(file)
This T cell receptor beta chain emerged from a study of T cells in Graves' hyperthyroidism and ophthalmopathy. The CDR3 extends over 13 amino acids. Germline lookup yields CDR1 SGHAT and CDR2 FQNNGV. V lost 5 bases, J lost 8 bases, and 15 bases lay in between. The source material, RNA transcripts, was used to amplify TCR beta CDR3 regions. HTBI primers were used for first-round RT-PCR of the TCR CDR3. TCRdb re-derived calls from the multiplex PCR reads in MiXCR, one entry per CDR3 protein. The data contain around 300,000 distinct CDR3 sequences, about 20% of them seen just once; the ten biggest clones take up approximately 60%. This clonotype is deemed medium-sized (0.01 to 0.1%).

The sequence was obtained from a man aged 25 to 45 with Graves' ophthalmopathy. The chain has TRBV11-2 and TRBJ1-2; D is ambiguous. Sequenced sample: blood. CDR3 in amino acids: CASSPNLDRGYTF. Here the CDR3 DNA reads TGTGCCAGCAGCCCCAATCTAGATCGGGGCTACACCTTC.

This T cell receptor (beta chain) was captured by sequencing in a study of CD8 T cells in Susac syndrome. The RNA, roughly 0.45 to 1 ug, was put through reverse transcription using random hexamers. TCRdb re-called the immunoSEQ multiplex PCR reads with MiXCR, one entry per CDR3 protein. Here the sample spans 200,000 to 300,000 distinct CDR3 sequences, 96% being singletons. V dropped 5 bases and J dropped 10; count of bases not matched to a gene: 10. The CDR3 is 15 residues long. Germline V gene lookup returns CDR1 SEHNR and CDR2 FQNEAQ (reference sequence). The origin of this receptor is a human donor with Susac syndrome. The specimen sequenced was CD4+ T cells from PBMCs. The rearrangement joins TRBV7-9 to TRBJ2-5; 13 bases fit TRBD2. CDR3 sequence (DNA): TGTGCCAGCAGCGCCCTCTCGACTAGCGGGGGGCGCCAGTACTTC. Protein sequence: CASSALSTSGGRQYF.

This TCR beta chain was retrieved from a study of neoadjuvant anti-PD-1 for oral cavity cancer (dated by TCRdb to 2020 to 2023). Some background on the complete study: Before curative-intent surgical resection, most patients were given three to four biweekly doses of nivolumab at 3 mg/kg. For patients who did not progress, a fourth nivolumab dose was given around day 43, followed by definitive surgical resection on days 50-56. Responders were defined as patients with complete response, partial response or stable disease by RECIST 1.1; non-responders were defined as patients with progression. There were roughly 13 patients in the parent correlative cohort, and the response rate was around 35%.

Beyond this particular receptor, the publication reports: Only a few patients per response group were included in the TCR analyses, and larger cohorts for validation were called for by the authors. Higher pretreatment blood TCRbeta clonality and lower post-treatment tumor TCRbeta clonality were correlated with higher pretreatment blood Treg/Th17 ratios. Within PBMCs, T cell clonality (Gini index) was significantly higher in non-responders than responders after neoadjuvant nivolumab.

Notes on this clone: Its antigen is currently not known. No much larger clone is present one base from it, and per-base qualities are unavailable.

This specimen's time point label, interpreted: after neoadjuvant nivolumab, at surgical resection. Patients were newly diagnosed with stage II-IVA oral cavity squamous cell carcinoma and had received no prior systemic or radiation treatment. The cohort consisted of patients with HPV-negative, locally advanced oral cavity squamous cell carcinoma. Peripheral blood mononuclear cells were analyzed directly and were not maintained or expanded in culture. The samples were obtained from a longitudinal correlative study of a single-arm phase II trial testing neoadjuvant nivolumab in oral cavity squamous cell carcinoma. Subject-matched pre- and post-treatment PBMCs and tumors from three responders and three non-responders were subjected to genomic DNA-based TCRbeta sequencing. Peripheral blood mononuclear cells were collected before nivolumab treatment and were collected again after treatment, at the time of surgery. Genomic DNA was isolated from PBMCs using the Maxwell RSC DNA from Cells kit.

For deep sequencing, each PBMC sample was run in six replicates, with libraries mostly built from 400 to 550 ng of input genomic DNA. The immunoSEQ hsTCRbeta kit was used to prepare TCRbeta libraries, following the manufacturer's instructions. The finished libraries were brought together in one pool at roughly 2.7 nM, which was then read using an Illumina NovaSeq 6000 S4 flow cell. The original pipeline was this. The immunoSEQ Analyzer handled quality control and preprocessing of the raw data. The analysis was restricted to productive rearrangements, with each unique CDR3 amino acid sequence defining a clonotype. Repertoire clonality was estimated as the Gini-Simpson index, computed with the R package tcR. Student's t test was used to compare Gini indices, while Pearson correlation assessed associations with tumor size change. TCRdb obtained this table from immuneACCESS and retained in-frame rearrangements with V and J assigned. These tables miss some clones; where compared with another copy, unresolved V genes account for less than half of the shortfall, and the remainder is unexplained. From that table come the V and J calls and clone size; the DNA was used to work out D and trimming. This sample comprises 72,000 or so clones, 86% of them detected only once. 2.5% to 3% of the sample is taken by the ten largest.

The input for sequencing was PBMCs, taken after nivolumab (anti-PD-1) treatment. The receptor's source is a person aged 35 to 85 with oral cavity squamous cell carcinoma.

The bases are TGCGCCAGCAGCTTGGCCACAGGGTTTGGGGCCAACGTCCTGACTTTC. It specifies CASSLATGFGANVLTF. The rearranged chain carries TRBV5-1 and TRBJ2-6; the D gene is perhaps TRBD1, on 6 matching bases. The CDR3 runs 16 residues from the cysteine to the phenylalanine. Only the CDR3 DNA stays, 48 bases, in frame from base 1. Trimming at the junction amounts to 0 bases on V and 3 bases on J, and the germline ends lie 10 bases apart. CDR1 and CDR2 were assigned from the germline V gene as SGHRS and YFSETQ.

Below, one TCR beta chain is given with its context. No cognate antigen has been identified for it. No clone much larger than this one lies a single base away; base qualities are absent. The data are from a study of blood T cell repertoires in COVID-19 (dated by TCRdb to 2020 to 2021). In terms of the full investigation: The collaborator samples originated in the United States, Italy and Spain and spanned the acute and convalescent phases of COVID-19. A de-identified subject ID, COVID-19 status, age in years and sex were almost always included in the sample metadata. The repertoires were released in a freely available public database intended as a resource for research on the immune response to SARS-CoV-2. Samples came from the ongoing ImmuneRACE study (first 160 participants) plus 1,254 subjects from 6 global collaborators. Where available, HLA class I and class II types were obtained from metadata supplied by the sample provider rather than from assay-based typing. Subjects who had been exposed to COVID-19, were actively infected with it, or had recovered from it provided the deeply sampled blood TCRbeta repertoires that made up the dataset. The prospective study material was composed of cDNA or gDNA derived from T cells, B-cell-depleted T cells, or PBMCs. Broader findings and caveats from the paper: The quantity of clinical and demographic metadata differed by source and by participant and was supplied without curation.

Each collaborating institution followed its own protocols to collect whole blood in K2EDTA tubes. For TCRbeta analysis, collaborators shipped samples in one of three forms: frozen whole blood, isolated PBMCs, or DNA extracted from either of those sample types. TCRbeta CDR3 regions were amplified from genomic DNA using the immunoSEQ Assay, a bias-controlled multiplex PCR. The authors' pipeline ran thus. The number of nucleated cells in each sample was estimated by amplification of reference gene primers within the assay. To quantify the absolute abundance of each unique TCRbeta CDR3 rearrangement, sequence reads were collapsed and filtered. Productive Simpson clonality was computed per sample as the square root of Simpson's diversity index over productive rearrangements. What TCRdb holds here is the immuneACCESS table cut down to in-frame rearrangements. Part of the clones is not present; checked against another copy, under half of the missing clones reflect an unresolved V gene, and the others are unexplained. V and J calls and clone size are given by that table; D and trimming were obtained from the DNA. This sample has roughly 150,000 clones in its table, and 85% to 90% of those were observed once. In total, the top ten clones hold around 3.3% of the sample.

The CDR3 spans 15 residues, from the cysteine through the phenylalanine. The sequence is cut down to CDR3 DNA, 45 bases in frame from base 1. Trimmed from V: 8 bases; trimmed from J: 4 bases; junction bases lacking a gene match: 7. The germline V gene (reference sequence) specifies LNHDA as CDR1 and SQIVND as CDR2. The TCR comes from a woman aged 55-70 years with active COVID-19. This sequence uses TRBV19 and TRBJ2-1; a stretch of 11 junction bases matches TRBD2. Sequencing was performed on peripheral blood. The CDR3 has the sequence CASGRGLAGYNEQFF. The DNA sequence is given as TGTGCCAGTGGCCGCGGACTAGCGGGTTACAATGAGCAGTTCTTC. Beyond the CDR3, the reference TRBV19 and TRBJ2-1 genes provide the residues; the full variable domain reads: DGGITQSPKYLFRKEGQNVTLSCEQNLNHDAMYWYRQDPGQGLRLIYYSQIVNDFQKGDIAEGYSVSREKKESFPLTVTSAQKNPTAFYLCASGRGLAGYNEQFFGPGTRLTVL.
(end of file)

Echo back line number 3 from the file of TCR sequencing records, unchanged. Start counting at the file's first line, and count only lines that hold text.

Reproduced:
This T cell receptor (beta chain) was captured by sequencing in a study of CD8 T cells in Susac syndrome. The RNA, roughly 0.45 to 1 ug, was put through reverse transcription using random hexamers. TCRdb re-called the immunoSEQ multiplex PCR reads with MiXCR, one entry per CDR3 protein. Here the sample spans 200,000 to 300,000 distinct CDR3 sequences, 96% being singletons. V dropped 5 bases and J dropped 10; count of bases not matched to a gene: 10. The CDR3 is 15 residues long. Germline V gene lookup returns CDR1 SEHNR and CDR2 FQNEAQ (reference sequence). The origin of this receptor is a human donor with Susac syndrome. The specimen sequenced was CD4+ T cells from PBMCs. The rearrangement joins TRBV7-9 to TRBJ2-5; 13 bases fit TRBD2. CDR3 sequence (DNA): TGTGCCAGCAGCGCCCTCTCGACTAGCGGGGGGCGCCAGTACTTC. Protein sequence: CASSALSTSGGRQYF.